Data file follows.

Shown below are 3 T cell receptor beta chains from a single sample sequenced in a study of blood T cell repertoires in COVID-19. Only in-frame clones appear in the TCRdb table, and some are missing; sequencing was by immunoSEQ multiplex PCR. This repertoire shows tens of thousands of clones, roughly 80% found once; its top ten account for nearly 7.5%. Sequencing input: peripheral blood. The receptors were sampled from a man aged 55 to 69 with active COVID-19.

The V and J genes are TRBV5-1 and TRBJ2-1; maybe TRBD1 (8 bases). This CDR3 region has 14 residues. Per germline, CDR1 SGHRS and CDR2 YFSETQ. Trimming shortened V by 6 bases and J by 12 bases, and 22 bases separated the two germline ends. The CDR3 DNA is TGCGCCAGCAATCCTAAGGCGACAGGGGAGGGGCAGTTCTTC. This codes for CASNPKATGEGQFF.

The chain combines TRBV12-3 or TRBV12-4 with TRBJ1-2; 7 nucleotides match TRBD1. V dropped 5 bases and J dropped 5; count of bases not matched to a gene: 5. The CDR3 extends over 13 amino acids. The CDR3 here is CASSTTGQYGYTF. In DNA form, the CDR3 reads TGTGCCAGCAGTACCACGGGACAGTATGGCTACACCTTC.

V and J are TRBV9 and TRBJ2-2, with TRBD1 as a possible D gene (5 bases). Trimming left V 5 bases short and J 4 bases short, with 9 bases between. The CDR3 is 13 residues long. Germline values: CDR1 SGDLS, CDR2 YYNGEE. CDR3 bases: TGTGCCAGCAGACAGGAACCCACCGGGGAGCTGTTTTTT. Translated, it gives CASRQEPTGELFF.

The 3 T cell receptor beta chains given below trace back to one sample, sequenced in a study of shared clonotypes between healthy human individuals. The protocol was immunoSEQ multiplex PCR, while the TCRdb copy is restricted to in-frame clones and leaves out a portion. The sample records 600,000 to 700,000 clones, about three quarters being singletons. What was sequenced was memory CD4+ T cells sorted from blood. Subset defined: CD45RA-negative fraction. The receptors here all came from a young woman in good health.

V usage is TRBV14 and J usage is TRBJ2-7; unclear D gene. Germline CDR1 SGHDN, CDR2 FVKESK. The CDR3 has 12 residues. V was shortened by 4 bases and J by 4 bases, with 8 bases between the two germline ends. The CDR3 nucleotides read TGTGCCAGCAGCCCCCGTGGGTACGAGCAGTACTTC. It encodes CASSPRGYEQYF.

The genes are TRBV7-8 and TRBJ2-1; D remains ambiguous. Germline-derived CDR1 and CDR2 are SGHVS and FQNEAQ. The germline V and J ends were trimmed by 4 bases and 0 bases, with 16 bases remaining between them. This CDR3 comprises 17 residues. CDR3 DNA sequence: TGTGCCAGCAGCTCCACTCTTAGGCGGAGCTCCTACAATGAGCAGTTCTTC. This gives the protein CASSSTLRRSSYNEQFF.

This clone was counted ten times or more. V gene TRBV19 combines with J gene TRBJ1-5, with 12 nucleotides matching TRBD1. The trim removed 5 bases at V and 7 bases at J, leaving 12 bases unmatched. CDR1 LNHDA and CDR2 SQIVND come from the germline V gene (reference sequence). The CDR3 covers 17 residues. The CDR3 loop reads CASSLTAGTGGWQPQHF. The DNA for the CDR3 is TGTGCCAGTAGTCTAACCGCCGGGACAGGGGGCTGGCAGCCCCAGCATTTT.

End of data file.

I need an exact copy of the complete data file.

Shown below are 3 T cell receptor beta chains from a single sample sequenced in a study of blood T cell repertoires in COVID-19. Only in-frame clones appear in the TCRdb table, and some are missing; sequencing was by immunoSEQ multiplex PCR. This repertoire shows tens of thousands of clones, roughly 80% found once; its top ten account for nearly 7.5%. Sequencing input: peripheral blood. The receptors were sampled from a man aged 55 to 69 with active COVID-19.

The V and J genes are TRBV5-1 and TRBJ2-1; maybe TRBD1 (8 bases). This CDR3 region has 14 residues. Per germline, CDR1 SGHRS and CDR2 YFSETQ. Trimming shortened V by 6 bases and J by 12 bases, and 22 bases separated the two germline ends. The CDR3 DNA is TGCGCCAGCAATCCTAAGGCGACAGGGGAGGGGCAGTTCTTC. This codes for CASNPKATGEGQFF.

The chain combines TRBV12-3 or TRBV12-4 with TRBJ1-2; 7 nucleotides match TRBD1. V dropped 5 bases and J dropped 5; count of bases not matched to a gene: 5. The CDR3 extends over 13 amino acids. The CDR3 here is CASSTTGQYGYTF. In DNA form, the CDR3 reads TGTGCCAGCAGTACCACGGGACAGTATGGCTACACCTTC.

V and J are TRBV9 and TRBJ2-2, with TRBD1 as a possible D gene (5 bases). Trimming left V 5 bases short and J 4 bases short, with 9 bases between. The CDR3 is 13 residues long. Germline values: CDR1 SGDLS, CDR2 YYNGEE. CDR3 bases: TGTGCCAGCAGACAGGAACCCACCGGGGAGCTGTTTTTT. Translated, it gives CASRQEPTGELFF.

The 3 T cell receptor beta chains given below trace back to one sample, sequenced in a study of shared clonotypes between healthy human individuals. The protocol was immunoSEQ multiplex PCR, while the TCRdb copy is restricted to in-frame clones and leaves out a portion. The sample records 600,000 to 700,000 clones, about three quarters being singletons. What was sequenced was memory CD4+ T cells sorted from blood. Subset defined: CD45RA-negative fraction. The receptors here all came from a young woman in good health.

V usage is TRBV14 and J usage is TRBJ2-7; unclear D gene. Germline CDR1 SGHDN, CDR2 FVKESK. The CDR3 has 12 residues. V was shortened by 4 bases and J by 4 bases, with 8 bases between the two germline ends. The CDR3 nucleotides read TGTGCCAGCAGCCCCCGTGGGTACGAGCAGTACTTC. It encodes CASSPRGYEQYF.

The genes are TRBV7-8 and TRBJ2-1; D remains ambiguous. Germline-derived CDR1 and CDR2 are SGHVS and FQNEAQ. The germline V and J ends were trimmed by 4 bases and 0 bases, with 16 bases remaining between them. This CDR3 comprises 17 residues. CDR3 DNA sequence: TGTGCCAGCAGCTCCACTCTTAGGCGGAGCTCCTACAATGAGCAGTTCTTC. This gives the protein CASSSTLRRSSYNEQFF.

This clone was counted ten times or more. V gene TRBV19 combines with J gene TRBJ1-5, with 12 nucleotides matching TRBD1. The trim removed 5 bases at V and 7 bases at J, leaving 12 bases unmatched. CDR1 LNHDA and CDR2 SQIVND come from the germline V gene (reference sequence). The CDR3 covers 17 residues. The CDR3 loop reads CASSLTAGTGGWQPQHF. The DNA for the CDR3 is TGTGCCAGTAGTCTAACCGCCGGGACAGGGGGCTGGCAGCCCCAGCATTTT.